Guinness Book of Records: ‘The world’s greatest living explorer’.
Ran was born in Windsor, Berkshire shortly after the death of his father, who was killed in action in the Second World War. Ran inherited his father’s baronetcy, becoming the 3rd Baronet at his birth and is the third cousin of Hollywood film actors Joseph and Ralph Fiennes.
After the war his mother moved the family to South Africa where he remained until he was 12. Ran then returned to be educated at Eton, after which he joined the British Army where he served eight years with the Royal Scots Greys, and later the Special Air Service.
He spent the last two years of his service seconded to the army of the Sultan of Oman, where he commanded the Reconnaissance Platoon of the Muscat Regiment, seeing extensive active service in the Dhofar Rebellion. He led several raids deep into rebel-held territory on the Djebel Dhofar and was decorated for bravery by the Sultanate.
After his military career, Ran embarked on a life of adventure, leading expeditions up the White Nile on a hovercraft in 1969 and on Norway’s Jostedalsbreen Glacier in 1970. His most famous trek was the Transglobe Expedition which he undertook from 1979 until 1982. Ran and two fellow members of 21 SAS, Oliver Shepard and Charles Burton journeyed around the world on its polar axis using surface transport only, covering 52,000 miles and becoming the first people to have visited both poles by land.
In 1992 he led an expedition that discovered the lost city of Ubar in Oman. The following year he joined Dr. Mike Stroud in an attempt to become the first to cross Antarctica unaided. Having crossed the continent in 90 days, they were forced to call for a pick-up on the Ross Ice Shelf, frostbitten and starving, on day 95. A further attempt in 1996 to walk to the South Pole solo, in aid of Breast Cancer charity, unfortunately ended in failure and he had to be rescued from the operation by his crew.
In 2000, with Mac Mackenney as his right-hand man, he attempted to walk solo and unsupported to the North Pole. The expedition failed when his sled fell through weak ice and he was forced to pull them out by hand. He sustained severe frostbite to the tips of all the fingers on his left hand, forcing him to abandon the attempt.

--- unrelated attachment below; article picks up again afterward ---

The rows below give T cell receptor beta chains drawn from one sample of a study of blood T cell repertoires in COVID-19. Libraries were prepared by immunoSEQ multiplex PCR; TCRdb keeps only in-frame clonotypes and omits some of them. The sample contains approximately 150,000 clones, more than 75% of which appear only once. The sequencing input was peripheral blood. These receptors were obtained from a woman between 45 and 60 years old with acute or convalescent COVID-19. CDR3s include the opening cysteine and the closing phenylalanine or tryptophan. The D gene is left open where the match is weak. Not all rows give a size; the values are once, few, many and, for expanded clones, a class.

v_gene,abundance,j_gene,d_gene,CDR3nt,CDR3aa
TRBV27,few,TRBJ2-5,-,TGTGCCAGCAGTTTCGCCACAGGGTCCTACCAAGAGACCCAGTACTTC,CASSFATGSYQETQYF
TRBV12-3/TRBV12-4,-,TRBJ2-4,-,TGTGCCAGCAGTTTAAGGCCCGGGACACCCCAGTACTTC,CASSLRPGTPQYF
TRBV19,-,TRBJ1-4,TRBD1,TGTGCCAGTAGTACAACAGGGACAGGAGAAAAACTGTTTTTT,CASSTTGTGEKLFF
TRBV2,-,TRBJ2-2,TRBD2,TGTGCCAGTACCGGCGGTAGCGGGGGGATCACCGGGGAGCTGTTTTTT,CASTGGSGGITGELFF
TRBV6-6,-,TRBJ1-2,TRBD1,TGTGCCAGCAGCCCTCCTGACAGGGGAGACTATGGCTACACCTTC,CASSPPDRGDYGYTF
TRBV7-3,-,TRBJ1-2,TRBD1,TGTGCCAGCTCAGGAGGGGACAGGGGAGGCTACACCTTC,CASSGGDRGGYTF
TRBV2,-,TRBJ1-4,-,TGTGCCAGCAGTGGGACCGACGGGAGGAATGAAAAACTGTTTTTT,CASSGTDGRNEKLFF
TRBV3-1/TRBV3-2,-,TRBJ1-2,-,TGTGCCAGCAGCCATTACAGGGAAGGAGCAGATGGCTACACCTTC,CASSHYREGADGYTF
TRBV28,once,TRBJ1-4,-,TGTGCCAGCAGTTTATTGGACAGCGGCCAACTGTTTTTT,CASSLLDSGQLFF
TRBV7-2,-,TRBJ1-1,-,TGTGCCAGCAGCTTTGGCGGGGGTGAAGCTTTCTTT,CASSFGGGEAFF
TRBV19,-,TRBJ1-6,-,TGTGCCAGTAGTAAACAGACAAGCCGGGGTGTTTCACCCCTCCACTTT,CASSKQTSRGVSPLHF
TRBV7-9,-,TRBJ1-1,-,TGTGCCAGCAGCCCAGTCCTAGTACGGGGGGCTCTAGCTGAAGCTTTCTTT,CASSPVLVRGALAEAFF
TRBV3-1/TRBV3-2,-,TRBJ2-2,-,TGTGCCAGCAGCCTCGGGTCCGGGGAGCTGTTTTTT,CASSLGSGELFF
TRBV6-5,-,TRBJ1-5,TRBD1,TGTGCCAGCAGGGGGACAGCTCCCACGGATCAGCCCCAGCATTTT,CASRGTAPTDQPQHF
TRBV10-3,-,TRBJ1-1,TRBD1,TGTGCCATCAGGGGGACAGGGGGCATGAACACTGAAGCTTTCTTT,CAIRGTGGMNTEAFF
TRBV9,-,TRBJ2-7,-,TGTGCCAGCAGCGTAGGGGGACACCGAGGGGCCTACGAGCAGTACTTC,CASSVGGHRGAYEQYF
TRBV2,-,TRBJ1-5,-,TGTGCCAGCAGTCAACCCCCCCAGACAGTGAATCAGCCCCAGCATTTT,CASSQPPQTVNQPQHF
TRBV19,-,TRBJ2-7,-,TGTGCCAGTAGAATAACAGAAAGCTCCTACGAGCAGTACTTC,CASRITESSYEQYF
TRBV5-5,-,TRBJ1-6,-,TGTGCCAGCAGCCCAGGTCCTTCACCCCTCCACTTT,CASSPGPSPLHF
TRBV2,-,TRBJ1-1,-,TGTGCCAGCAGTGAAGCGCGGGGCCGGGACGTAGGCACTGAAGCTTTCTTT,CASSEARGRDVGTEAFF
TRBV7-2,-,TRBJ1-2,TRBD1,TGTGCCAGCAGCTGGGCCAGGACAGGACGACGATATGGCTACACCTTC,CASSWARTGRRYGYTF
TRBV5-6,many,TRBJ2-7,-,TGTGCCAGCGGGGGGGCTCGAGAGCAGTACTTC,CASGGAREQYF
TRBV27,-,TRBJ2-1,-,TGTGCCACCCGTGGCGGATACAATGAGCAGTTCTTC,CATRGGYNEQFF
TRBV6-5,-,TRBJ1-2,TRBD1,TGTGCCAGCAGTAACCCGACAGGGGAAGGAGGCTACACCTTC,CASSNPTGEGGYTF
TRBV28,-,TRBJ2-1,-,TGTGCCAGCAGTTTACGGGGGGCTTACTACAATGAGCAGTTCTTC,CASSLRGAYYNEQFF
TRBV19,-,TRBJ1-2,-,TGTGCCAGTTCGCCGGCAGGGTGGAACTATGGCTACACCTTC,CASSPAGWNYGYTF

Despite suffering from a heart attack and undergoing a double heart bypass operation just four months before, Ran joined Mike Stroud again in 2003 to carry out the extraordinary feat of completing seven marathons in seven days on seven continents in the Land Rover 7x7x7 Challenge for the British Heart Foundation.
Ran reached 28,500ft in a 2005 attempt to climb Everest and joined the Victoria Falls Expedition, celebrating the 150th Anniversary of David Livingstone’s discovery.
In March 2007, despite a morbid, lifelong fear of heights, Ran successfully climbed the North Face of the Eiger, where he raised £1.5 million for Marie Curie. On 24 May 2008, he had to abandon an attempt to be the oldest Briton to climb Mount Everest, being forced to turn back from exhaustion after reaching the final stopping point in a climb for charity.
On 20 May 2009 though, Ran successfully reached the summit of Mount Everest, becoming the oldest British person to achieve this.
In 2013, Ran led the first attempt to cross Antarctica during winter. The 6-man team was dropped off on the frozen continent by ship in January and waited until the Southern Hemisphere’s autumnal equinox on 21 March 2013 before embarking across the ice shelf. The team planned to head to the South Pole with Ran skiing ahead of 2 bulldozers dragging support equipment. Unfortunately whilst training there, Ran had to pull out of the expedition 4 weeks before the start because of frostbite and was evacuated from Antarctica.
In 2015, Ran took on one of the biggest challenges of his life by competing in the Marathon des Sables ultra-marathon in Morocco. The event took place in April and saw Ran run 156 miles over just 6 days in the blistering 50°C heat of the Saharan Desert.